Even tho graphic design is mainly exercised for generating profits in the market, but it can also be interpreted in different ways and not simply about pleasing visuals. One of my favourite book of all time –––– “Rebranding x Consumption Jungle” by Tommy Li, suggests that visual design can be a powerful tool not only for telling messages but also an act of responding to the society, sculpting an ideal environment in favour of people and luring them to behave in certain ways, such as consumerism. I was inspired by his view on how design is plays its role in the society, teaching me that creativity is not the only ladder to great design, it requires a huge amount of background research, years of practice and knowledge. Above all, it is the willingness to take risk for innovations.
To design great pieces, practical skills for software and equipment are fundamental. Quite often I have difficulties in delivering concepts though my pieces due to poor production skill. Basic skills for equipment and machines are essential for design, but making a great design requires our cumulative skill and aesthetics. Some of the practices even include an understanding of psychology, behavioral sciences and more, which are far beyond basics but necessary to create a cohesive and well-rounded outcome. Everyone can be a designer, what draws the line in-between the good and bad ones are our senses. Design is not solely a progress but also a life style, a combination of our interpretation, skills, value and insights.
One thing which keeps me motivated in the field is its unpredictability. Back in the days' graphic design is most likely about editorial and printmaking. After the rise of touch screen devices, there is an increase in demand for user interface design for websites and applications. Now with the advance of technology, people are craving digital content, the form of graphic design is so diverse that I never stop searching for new insights. Back in my first year, I discovered our society are spending more time on screens and hoping to get more information within a shorter time, I saw the potential of motion graphics for the future. Moving images give a stronger elaboration of ideas and a bigger possibility to show more, allowing me to establish new ideas with the latest technology. During my internships at ROSE, by showcasing my skill in producing moving images, the team is astonished when they realised how their work can be presented dynamically, having an alternative way to promote, display and illustrate their views on different projects.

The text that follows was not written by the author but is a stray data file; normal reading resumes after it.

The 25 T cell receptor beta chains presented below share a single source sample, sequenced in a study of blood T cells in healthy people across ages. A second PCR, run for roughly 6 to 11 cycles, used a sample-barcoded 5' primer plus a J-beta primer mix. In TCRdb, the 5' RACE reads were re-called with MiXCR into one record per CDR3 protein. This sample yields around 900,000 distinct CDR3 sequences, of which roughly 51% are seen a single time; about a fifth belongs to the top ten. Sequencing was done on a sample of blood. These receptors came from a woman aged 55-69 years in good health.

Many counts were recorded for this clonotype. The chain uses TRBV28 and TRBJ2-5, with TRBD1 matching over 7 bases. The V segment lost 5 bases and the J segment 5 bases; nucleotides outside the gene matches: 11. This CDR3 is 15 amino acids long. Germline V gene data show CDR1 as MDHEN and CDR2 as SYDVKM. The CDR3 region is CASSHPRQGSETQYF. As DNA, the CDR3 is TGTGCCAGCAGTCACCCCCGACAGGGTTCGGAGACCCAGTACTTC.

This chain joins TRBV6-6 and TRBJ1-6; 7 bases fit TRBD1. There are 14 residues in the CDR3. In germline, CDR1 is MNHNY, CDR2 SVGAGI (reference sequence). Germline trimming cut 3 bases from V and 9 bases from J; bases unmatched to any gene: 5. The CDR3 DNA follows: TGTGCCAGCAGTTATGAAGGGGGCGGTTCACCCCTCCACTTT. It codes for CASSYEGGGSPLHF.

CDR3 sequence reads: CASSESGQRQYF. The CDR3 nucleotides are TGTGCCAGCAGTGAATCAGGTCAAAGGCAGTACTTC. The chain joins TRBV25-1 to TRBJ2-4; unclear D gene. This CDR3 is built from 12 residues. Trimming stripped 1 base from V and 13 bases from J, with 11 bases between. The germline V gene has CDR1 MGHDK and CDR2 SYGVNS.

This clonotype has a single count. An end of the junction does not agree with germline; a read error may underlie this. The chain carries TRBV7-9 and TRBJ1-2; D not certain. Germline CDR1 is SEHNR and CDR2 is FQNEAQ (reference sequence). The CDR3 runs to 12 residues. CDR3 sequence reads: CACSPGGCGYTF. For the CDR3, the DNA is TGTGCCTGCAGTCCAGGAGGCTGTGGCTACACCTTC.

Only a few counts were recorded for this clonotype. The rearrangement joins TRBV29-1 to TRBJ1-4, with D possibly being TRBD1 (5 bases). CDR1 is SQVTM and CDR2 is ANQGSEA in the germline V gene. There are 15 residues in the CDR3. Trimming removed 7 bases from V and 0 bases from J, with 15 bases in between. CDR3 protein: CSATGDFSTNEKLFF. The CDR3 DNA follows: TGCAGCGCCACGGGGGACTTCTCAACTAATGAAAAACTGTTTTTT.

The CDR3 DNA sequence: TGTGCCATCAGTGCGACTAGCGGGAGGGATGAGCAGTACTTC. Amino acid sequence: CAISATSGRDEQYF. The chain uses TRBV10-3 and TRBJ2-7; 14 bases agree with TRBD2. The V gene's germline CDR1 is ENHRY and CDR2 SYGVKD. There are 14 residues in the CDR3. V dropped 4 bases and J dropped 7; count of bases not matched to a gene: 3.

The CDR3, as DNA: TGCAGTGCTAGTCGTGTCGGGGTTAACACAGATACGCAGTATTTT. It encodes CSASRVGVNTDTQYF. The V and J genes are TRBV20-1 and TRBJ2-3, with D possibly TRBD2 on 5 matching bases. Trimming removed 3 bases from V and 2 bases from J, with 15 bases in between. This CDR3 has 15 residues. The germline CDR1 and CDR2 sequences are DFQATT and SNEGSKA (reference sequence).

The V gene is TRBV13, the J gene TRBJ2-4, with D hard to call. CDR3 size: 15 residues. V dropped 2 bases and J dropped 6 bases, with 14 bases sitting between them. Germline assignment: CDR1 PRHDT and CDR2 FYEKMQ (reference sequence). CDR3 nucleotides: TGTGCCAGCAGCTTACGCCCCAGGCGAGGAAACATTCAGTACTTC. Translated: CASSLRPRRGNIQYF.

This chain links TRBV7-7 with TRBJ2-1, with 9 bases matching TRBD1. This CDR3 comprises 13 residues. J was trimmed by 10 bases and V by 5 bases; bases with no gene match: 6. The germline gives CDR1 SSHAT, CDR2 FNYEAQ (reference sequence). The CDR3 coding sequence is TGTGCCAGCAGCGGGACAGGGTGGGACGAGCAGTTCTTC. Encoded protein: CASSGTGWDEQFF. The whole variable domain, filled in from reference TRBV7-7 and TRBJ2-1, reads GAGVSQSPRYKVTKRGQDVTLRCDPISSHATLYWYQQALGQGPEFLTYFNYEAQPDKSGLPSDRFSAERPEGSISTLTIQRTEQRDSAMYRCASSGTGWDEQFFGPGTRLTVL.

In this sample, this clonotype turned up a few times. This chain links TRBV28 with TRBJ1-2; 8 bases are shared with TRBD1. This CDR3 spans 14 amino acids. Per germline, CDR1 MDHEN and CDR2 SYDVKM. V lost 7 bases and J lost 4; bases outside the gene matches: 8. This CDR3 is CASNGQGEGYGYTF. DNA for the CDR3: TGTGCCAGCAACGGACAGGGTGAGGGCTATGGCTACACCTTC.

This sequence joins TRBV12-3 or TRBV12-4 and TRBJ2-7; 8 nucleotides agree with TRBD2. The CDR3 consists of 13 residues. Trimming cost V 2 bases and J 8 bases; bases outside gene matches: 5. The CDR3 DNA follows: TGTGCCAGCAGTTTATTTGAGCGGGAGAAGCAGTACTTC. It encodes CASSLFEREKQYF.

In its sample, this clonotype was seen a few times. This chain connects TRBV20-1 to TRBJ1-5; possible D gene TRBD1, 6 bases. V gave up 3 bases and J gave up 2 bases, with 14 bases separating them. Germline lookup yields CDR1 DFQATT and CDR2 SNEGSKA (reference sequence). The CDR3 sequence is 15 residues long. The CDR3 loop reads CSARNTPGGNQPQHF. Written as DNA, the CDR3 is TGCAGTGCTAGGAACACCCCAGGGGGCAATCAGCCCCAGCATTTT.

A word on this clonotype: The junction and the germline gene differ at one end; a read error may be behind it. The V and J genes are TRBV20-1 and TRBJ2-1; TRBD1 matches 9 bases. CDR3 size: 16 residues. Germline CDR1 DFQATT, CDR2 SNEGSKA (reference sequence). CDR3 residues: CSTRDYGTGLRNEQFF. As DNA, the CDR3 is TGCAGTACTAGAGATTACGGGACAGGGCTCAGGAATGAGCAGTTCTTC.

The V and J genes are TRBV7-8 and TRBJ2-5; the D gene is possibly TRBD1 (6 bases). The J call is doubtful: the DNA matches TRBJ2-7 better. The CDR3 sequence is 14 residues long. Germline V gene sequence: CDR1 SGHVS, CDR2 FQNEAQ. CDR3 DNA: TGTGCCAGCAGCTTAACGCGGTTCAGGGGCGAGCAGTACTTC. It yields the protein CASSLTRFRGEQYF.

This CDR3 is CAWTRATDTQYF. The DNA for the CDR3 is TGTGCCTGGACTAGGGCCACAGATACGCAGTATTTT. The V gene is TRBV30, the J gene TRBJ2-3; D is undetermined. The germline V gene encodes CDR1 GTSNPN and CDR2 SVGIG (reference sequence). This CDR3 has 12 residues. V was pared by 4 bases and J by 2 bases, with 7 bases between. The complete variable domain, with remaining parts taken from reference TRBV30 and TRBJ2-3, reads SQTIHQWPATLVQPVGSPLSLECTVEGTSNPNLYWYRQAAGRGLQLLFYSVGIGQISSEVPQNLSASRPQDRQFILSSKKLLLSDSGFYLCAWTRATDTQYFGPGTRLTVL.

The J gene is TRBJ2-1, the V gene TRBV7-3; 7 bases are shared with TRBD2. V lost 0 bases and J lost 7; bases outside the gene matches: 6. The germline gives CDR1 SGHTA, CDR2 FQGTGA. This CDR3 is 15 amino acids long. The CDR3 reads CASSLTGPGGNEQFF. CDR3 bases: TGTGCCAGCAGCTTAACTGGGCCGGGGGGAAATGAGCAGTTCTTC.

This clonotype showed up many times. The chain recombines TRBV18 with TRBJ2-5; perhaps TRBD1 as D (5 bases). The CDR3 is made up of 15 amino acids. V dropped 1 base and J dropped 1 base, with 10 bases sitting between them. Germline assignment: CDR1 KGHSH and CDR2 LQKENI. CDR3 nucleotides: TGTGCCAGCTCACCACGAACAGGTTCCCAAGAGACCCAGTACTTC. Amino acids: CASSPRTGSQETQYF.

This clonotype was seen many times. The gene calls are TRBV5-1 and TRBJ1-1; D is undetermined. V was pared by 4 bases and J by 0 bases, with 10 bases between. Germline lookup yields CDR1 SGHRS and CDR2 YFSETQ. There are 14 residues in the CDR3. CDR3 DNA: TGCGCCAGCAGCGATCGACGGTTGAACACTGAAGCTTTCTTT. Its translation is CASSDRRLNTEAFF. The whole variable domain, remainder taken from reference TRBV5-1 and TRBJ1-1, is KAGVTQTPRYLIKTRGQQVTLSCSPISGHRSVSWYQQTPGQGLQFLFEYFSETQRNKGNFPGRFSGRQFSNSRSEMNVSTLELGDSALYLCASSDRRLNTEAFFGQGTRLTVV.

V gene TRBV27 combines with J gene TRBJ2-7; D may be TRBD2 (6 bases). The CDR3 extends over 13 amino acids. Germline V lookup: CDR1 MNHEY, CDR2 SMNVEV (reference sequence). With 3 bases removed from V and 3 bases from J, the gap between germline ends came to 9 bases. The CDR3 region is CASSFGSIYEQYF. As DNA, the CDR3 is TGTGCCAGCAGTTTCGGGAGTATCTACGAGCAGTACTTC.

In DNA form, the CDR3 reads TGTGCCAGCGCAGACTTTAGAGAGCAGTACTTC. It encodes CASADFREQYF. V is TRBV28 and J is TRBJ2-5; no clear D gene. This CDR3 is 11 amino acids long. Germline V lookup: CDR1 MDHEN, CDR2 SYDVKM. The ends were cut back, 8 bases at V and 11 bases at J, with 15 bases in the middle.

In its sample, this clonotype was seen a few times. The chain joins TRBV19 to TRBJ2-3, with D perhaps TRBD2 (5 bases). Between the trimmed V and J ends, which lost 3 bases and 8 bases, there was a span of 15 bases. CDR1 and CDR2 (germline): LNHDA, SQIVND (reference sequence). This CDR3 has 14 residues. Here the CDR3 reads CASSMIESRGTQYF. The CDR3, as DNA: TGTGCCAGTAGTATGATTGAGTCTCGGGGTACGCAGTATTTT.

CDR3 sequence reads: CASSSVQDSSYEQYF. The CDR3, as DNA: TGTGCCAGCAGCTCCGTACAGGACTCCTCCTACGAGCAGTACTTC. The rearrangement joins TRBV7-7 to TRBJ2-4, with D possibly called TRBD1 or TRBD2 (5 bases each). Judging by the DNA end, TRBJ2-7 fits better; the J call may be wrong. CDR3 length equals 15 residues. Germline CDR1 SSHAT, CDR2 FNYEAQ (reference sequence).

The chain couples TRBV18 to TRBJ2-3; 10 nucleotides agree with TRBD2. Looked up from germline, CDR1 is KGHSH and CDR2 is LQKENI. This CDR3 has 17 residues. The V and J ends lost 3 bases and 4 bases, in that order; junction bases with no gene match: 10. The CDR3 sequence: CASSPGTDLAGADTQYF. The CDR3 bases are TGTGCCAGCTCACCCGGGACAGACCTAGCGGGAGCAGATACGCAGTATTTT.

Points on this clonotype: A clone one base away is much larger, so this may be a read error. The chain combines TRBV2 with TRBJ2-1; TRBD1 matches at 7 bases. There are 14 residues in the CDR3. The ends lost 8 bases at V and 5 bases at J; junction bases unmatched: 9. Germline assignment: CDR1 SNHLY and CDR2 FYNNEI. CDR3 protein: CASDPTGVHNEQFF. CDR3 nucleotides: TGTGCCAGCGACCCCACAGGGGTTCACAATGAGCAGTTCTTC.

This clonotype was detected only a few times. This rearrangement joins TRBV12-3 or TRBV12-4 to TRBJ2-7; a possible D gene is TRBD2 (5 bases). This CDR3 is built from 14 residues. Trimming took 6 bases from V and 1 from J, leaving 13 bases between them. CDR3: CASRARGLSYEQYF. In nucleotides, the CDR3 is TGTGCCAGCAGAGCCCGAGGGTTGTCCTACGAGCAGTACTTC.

There are voices talking about the use of Augmented Reality and Virtual Reality. Forums are discussing how images can be created to help to navigate systems by blending content into reality, which involves a few understanding of psychology. Graphic design always finds its way to compromise and transform with new eras, showcasing its unique value and function by expending its application. And being a designer it is an entertainment for me to be part of this process and evolvement.
I get exposed to billboards and commercials all the time, and I used to wonder how some of them appear to be more attractive. Something was triggering my senses but yet unable to articulate clearly. With the skill and knowledge I learned over the years in the field, I started to see things differently. I started studying the structure and factors of every publications from the newspaper’s layout to billboards, I see them not only as texts and images, I wish to understand the purpose of every decision made on the pieces. By understanding the secrets lie behind every design, I have become more aware and sensitive to my surroundings, gathering different inspirations bit by bit to generate new ideas and outcomes. Looking at things differently helps me to become a more creative person and maintain my curiosity, which I believe will have a tremendous impact not only on my practices in graphic design but also the way I appreciate my lifestyle as well.
The practice of graphic design builds a virtual bridge between my creativity and the physical world, allowing me to express my ideas through medias which are sophisticated and commercially effective. Being astonished by how responsive the creative industry is, studying in the field always reminds me of how active I should be pushing the boundary not only of myself but also the possibility of the future community.
It’s been two months since the start of the DPS Year and things are not slowing down. Even while working two jobs simultaneously I still find myself looking for more opportunities and I try to plan out every day so I can get the most out of this year. I wouldn’t say there was much that surprised me, as I have freelanced for a couple of years now. But there was still a lot I didn’t really consider before that.
The animation studio I interned for, for example, was really quiet, it wasn’t a big team, it felt a lot like a family – easy going but also firm when work needs to get down. I was surprised by the way they treated me – it wasn’t just like an intern but as a proper member of the team and in a really short amount of time I went from illustrator, to creating a storyboard, and even creating assets for the upcoming animation they employed me for. They were very professional, and the pay was a lot for an internship, it was an overall surprisingly pleasant experience. But, there’s always a ‘but’, working a 8.30am to 6pm job is exhausting. I no longer wonder why my dad always comes home tired. I really thought office work wasn’t as tiring as it actually was, even though it was time spent doing something I like I still needed a good rest after every day.
Because of that sometimes it’s hard to find the motivation to get out of bed and start working. (especially if your commute is an hour long and you live in London... rush hour is inhumane) But what keeps me going is the fact that I do enjoy working after all. The feeling you get from finishing a project you’re proud of is the same of seeing your friends succeed – pure happiness. You can see that you get more out of it than you put into it, all the work, confusion, mistakes, even tears sometimes are worth it in the end to see this idea come to life.